At the end of the last chapter, we did a lot of work that wasn’t actually writing kernel code. So let’s review what we’re up to:
- GRUB loaded our kernel, and started running it.
- We’re currently running in ‘protected mode’, a 32-bit environment.
- We want to transition to ‘long mode’, the 64-bit environment.
- In order to do that, we have to do some work.
We’re on step four. More specifically, here’s what we have to do:
- Set up something called ‘paging’.
- Set up something called a ‘GDT’.
- Jump to long mode.
This section covers step one. The next two will cover the other two steps. Afterwards, we’ll be ready to stop writing assembly and start writing Rust!
By the way...
There’s something we’re going to skip here, which we’d want to do in a more serious kernel: check to make sure that our hardware can actually do this! We’re going to just assume that our ‘hardware’ can run in 64-bit mode, because we’re running our OS in QEMU, which supports all of these operations. But if we were to run our OS on a real 32-bit computer, it would end up crashing. We could check that it’s possible, and then print a nice error message instead. But, we won’t cover that here. It’s not particularly interesting, and we know that it will never fail. But it might be something you want to explore on your own, for extra credit.
So, step one: set up ‘paging’. What is paging? Paging is a way of managing memory. Our computer has memory, and we can think of memory as being a big long list of cells:
Each location in memory has an address, and we can use the address to distinguish between the cells: the value at cell zero, the value at cell ten.
But how many cells are there? This question has two answers: The first answer is how much physical memory (RAM) do we have in our machine? This will vary per machine. My machine has 8 gigabytes of memory or 8,589,934,592 bytes. But maybe your machine has 4 gigabytes of memory, or sixteen gigabytes of memory.
The second answer to how many cells there are is how many addresses can be used to refer to cells of memory? To answer that we need to figure out how many different unique numbers we can make. In 64-bit mode, we can create as many addresses as can be expressed by a 64-bit number. So that means we can make addresses from zero to (2^64) - 1. That’s 18,446,744,073,709,551,616 addresses! We sometimes refer to a sequence of addresses as an ‘address space’, so we might say “The full 64-bit address space has 2^64 addresses.”
So now we have an imbalance. We have only roughly 8.5 billion actual physical memory slots in an 8GB machine but quintillions of possible addresses we can make.
How can we resolve this imbalance? We don't want to be able to address memory that doesn't exist!
Here’s the strategy: we introduce two kinds of addresses: physical addresses and virtual addresses. A physical address is the actual, real value of a location in the physical RAM in the machine. A virtual address is an address anywhere inside of our 64-bit address space: the full range. To bridge between the two address spaces, we can map a given virtual address to a particular physical address. So we might say something like “virtual address 0x044a maps to the physical address 0x0011.” Software uses the virtual addresses, and the hardware uses physical addresses.
Mapping each individual address would be extremely inefficient; we would need to keep track of literally every memory address and where it points to. Instead, we split up memory into chunks, also called ‘pages’, and then map each page to an equal sized chunk of physical memory.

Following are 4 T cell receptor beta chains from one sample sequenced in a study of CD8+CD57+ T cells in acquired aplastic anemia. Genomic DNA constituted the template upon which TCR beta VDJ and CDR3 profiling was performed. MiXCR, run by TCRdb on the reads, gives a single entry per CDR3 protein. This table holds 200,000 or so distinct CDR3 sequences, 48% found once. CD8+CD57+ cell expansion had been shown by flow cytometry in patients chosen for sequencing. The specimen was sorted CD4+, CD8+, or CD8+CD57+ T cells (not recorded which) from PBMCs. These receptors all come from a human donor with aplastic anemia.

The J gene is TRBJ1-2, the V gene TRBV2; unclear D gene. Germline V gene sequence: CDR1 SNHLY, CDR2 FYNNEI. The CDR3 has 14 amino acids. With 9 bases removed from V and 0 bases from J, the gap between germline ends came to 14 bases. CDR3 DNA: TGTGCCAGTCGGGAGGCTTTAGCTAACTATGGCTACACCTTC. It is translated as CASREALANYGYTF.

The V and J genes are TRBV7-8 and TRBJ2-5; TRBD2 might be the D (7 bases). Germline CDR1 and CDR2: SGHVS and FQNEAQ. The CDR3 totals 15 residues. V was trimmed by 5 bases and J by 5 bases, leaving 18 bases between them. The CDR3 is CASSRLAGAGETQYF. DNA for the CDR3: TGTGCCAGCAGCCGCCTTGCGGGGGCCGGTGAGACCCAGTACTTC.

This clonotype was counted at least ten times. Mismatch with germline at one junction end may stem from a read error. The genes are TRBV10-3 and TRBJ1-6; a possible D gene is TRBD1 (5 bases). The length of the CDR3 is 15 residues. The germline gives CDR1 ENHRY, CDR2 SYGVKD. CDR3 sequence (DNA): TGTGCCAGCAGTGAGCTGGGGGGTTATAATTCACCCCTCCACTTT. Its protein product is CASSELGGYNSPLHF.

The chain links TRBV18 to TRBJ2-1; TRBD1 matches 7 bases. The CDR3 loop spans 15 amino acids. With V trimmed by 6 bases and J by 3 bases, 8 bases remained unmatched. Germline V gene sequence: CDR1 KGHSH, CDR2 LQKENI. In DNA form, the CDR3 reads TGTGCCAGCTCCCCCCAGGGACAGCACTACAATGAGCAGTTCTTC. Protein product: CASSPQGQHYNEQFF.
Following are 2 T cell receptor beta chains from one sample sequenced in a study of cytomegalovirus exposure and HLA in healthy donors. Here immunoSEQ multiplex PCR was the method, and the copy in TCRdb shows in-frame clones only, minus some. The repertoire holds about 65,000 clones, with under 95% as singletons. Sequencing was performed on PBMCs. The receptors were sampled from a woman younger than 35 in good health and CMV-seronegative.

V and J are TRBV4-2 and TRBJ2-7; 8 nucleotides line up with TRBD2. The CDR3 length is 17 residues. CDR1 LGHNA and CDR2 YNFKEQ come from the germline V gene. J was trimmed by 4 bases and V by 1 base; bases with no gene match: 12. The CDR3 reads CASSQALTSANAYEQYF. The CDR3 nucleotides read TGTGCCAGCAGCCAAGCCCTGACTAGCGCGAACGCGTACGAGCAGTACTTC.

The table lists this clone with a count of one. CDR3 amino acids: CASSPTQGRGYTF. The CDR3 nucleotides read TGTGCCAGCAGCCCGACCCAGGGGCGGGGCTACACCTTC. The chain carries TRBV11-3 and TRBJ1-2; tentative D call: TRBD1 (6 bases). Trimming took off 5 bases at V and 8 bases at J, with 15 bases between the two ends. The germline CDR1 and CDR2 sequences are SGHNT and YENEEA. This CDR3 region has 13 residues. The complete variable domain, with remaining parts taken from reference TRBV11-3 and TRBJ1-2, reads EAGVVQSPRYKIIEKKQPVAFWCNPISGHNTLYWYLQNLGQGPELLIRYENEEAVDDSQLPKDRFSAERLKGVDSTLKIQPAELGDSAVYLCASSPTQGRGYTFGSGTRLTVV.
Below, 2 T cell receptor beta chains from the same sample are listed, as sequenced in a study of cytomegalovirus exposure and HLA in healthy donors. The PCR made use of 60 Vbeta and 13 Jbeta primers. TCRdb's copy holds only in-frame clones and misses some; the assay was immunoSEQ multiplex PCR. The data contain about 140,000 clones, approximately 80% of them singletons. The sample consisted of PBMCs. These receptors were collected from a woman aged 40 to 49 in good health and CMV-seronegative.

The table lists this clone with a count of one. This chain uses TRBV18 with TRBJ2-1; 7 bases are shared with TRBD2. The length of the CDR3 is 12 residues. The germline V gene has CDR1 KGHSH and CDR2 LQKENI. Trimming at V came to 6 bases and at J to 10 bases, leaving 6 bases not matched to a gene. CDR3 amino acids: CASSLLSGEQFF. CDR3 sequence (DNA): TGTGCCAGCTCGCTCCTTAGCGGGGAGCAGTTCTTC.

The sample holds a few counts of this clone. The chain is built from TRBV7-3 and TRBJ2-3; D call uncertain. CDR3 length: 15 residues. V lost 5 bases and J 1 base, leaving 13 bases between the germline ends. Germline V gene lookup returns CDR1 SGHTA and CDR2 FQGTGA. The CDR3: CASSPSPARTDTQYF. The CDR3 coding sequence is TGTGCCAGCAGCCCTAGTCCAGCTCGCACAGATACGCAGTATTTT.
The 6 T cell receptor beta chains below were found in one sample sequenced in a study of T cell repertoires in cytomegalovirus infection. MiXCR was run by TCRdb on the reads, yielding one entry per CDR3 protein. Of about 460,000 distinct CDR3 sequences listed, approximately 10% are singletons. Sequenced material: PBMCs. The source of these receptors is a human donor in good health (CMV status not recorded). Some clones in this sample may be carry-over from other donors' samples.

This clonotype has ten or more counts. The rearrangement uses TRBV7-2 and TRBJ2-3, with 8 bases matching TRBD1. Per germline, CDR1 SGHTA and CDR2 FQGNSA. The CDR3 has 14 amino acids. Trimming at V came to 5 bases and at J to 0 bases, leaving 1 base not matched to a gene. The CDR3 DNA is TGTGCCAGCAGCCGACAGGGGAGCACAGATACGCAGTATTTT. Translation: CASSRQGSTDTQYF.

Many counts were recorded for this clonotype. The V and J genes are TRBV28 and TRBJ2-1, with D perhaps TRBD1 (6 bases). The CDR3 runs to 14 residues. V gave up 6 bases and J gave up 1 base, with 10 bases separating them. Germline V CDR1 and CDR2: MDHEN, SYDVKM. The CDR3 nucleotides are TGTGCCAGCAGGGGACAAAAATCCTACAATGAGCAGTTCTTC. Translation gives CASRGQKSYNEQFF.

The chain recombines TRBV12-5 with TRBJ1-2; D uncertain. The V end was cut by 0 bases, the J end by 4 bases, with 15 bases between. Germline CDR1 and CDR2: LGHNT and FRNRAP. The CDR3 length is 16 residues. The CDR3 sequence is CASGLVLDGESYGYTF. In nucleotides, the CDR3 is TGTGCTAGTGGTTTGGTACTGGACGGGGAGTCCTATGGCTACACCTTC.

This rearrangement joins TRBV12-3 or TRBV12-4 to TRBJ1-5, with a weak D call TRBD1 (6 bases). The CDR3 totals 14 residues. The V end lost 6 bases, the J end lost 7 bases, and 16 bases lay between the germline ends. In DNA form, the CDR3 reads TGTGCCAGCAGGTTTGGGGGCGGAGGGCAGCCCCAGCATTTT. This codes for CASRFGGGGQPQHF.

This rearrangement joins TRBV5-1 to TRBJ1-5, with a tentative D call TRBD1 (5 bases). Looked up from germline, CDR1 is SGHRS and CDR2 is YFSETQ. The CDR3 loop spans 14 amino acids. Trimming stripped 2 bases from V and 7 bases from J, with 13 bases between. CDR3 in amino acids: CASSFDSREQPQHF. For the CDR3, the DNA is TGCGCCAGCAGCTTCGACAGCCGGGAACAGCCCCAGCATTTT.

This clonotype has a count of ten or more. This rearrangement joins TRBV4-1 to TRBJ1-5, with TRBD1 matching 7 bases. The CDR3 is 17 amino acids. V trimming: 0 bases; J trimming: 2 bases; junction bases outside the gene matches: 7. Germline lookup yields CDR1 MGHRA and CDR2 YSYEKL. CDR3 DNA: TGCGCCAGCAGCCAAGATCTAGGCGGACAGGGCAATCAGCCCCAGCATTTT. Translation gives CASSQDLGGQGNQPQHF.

By the way... In the future we'll be using paging to help us implement something called "virtual memory". Besides helping us always be able to map a 64-bit number to a real place in physical memory, "virtual memory" is useful for other reasons. These reasons don't really come into play at this point, so we'll hold off on discussing them. For now, it's just important to know that we need paging to enter 64-bit long mode and that it's a good idea for many reasons including helping us resolve the fact the we have way less actual memory than possible addresses to refer to that memory.
Paging is actually implemented by a part of the CPU called an ‘MMU’, for ‘memory management unit’. The MMU will translate virtual addresses into their respective physical addresses automatically; we can write all of our software with virtual addresses only. The MMU does this with a data structure called a ‘page table’. As an operating system, we load up the page table with a certain data structure, and then tell the CPU to enable paging. This is the task ahead of us; it’s required to set up paging before we transition to long mode.
How should we do our mapping of physical to virtual addresses? You can make this easy, or complex, and it depends on exactly what you want your OS to be good at. Some strategies are better than others, depending on the kinds of programs you expect to be running. We’re going to keep it simple, and use a strategy called ‘identity mapping’. This means that every virtual address will map to a physical address of the same number. Nothing fancy.
Let’s talk more about the page table. In long mode, the page table is four levels deep, and each page is 4096 bytes in size. What do I mean by levels? Here are the official names:
- the Page-Map Level-4 Table (PML4),
- the Page-Directory Pointer Table (PDP),
- the Page-Directory Table (PD),
- and the Page Table (PT).
I’ve most commonly heard them referred to as a “level x page table”, where
goes from four to one. So the PML4 is a “level four page table,” and the PT is
a “level one page table.” They’re called ‘levels’ because they decend in order:
each entry in a level 4 page table points to a level 3 page table entry. Each
level 3 page table entry points at a level 2 page table entry, and each level 2
page table entry points at a level 1 page table entry. That entry then contains
the address. Whew! To get started, we only need one entry of each table.
Creating the page table